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Keyboard - CSIRAC Computer, Program Preparation Area, Editing 12 Hole Paper Tape Punch,1955-1964 Reg. No: ST 044227
- Keyboard, part of the program preparation equipment for CSIRAC (previously CSIR Mk 1).
The keyboard was used to edit 12 hole paper tape.
Initially, the CSIR Mk1 used punch card technology for input and output. This was replaced by 12 hole paper tape technology sometime between 1951 and 1955. Punch card technology was considered unrelaible for CSIR Mk 1 but the reason for this is not known. Incidentally, punch cards were much easier to edit than 12 hole paper tape, which had to be reproduced again completely if there were more than just a few errors. (12 hole paper tape was introduced because there 12 holes down a punch card).
A 32 key paper tape punch was built for preparation of programs for CSIRAC. The keyboard was connected to this paper tape punch. The program preparation was carried out independently of the computer. The program was keyed and punched out onto tape. If a mistake had been made when preparing a 12 hole paper tape and a new hole was necessary, it could be made by inserting the tape into the base of the12 hole hand punch, lining it up and using a hand punch (a stylus) to punch a hole where required. Coloured plastic tape was cut out to cover holes that should not have been there (coloured so it was opaque to light ). The paper tape was then fed into the computer. Blocking holes in 5 hole paper tape was virtually impossible because the tape would be caught in the reader; the mechanism was tighter and faster (about 100 characters per second) than the 12 hole tape reader (about 10 characters a second).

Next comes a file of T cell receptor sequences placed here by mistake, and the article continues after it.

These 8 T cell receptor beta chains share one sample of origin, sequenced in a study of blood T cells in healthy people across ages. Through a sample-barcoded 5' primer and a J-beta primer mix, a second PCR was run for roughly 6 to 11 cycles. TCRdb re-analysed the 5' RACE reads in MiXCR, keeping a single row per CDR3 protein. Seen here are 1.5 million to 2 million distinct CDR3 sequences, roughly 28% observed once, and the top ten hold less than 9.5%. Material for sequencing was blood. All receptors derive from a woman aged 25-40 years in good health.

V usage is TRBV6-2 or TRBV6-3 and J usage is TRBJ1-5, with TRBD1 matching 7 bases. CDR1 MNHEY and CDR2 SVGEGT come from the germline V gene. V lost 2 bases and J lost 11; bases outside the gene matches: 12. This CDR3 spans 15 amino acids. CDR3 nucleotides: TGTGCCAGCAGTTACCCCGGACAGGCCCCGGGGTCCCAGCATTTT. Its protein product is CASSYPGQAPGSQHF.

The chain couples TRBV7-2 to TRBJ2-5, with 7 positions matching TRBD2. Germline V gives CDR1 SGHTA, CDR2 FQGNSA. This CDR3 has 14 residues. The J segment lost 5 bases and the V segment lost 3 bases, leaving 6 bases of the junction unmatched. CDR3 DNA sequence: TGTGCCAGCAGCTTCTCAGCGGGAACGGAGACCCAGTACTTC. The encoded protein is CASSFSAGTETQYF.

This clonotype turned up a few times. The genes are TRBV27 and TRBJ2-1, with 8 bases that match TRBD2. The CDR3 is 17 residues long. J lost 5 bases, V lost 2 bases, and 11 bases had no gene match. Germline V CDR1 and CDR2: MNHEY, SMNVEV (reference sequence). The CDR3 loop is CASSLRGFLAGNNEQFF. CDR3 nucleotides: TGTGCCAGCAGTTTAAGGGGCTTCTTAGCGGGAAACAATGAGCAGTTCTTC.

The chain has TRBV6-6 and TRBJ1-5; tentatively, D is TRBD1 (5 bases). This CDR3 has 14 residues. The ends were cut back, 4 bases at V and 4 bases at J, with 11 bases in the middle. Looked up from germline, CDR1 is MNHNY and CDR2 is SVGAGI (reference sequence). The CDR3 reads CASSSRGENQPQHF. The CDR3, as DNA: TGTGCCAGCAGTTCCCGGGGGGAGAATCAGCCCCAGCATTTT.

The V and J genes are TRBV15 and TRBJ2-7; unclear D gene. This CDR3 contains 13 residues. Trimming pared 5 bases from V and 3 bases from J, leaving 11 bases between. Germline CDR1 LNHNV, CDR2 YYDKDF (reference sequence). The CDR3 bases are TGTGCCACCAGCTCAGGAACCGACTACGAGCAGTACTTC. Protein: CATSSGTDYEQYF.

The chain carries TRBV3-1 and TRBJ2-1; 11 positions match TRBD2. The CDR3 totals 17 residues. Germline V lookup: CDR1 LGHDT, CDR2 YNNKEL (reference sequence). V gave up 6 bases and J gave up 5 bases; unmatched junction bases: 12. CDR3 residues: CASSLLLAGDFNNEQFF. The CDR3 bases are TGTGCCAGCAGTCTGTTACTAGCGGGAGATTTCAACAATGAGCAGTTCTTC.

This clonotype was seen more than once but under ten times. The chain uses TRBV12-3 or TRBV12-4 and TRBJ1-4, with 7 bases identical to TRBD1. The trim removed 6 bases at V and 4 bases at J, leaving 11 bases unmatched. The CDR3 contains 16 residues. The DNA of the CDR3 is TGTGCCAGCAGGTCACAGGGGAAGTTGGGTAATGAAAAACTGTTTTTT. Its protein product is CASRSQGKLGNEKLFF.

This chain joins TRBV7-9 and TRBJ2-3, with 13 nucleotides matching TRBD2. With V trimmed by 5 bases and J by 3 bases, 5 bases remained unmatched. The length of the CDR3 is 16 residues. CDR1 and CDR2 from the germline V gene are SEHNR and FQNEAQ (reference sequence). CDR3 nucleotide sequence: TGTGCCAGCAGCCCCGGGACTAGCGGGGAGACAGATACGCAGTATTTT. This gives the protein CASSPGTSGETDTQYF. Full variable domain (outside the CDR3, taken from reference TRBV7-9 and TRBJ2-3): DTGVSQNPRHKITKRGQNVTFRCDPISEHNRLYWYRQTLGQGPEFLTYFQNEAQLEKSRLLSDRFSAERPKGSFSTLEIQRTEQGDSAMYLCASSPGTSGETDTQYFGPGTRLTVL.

A 12 hole paper tape library of routines was established so that programs and routines could be re-used. These also included sub-routines that could be used in combination with other sub-routines and/or part of a larger program. The library was stored in pigeon holes in the form of paper tape rolls packed four to a box. Library tapes were distinguished by having an extra row of holes, which a paper tape reader ignored. Insertion of the extra line of holes was restricted to staff, probably using a switch to allow insertion of the extra row of holes
A master copy of a sub-routine could be used to check a copy made with the editing equipment. The copy and master were held upo to the light and checked that the holes matched. This could be done to check copies of any program, not just ones from the library. Sometimes, a paper tape became so corrected, a clean copy was made.
The date range (1955 - 1964) is given to indicate that changes were made to the structure and circuitry over the period of CSIRAC's working life.
- Acquisition Information:
- Donation from Commonwealth Scientific & Industrial Research Organisation (CSIRO), 1965
|Dimensions:||110 mm (Height), 285 mm (Width), 315 mm (Length)|
|Tagged with:||computers, computing, csirac computer|
|Themes this item is part of:||The CSIRAC Program Library, The significance of CSIRAC, 1949 - 1964, CSIRAC - Input & Output Devices, CSIRAC Paper Tape Library Collection, Information & Communication Collection, CSIRAC Collection|
|Primary Classification:||COMPUTING & CALCULATING|
|Secondary Classification:||Digital Computing|
|Place Used:||University of Melbourne (The), Parkville, Victoria, Australia, 1955-1964|
|Place Used:||Sydney, New South Wales, Australia, pre 1955|
|References:||http://mysite.du.edu/~jcalvert/tel/teletype.htm - accessed 6 October 2008|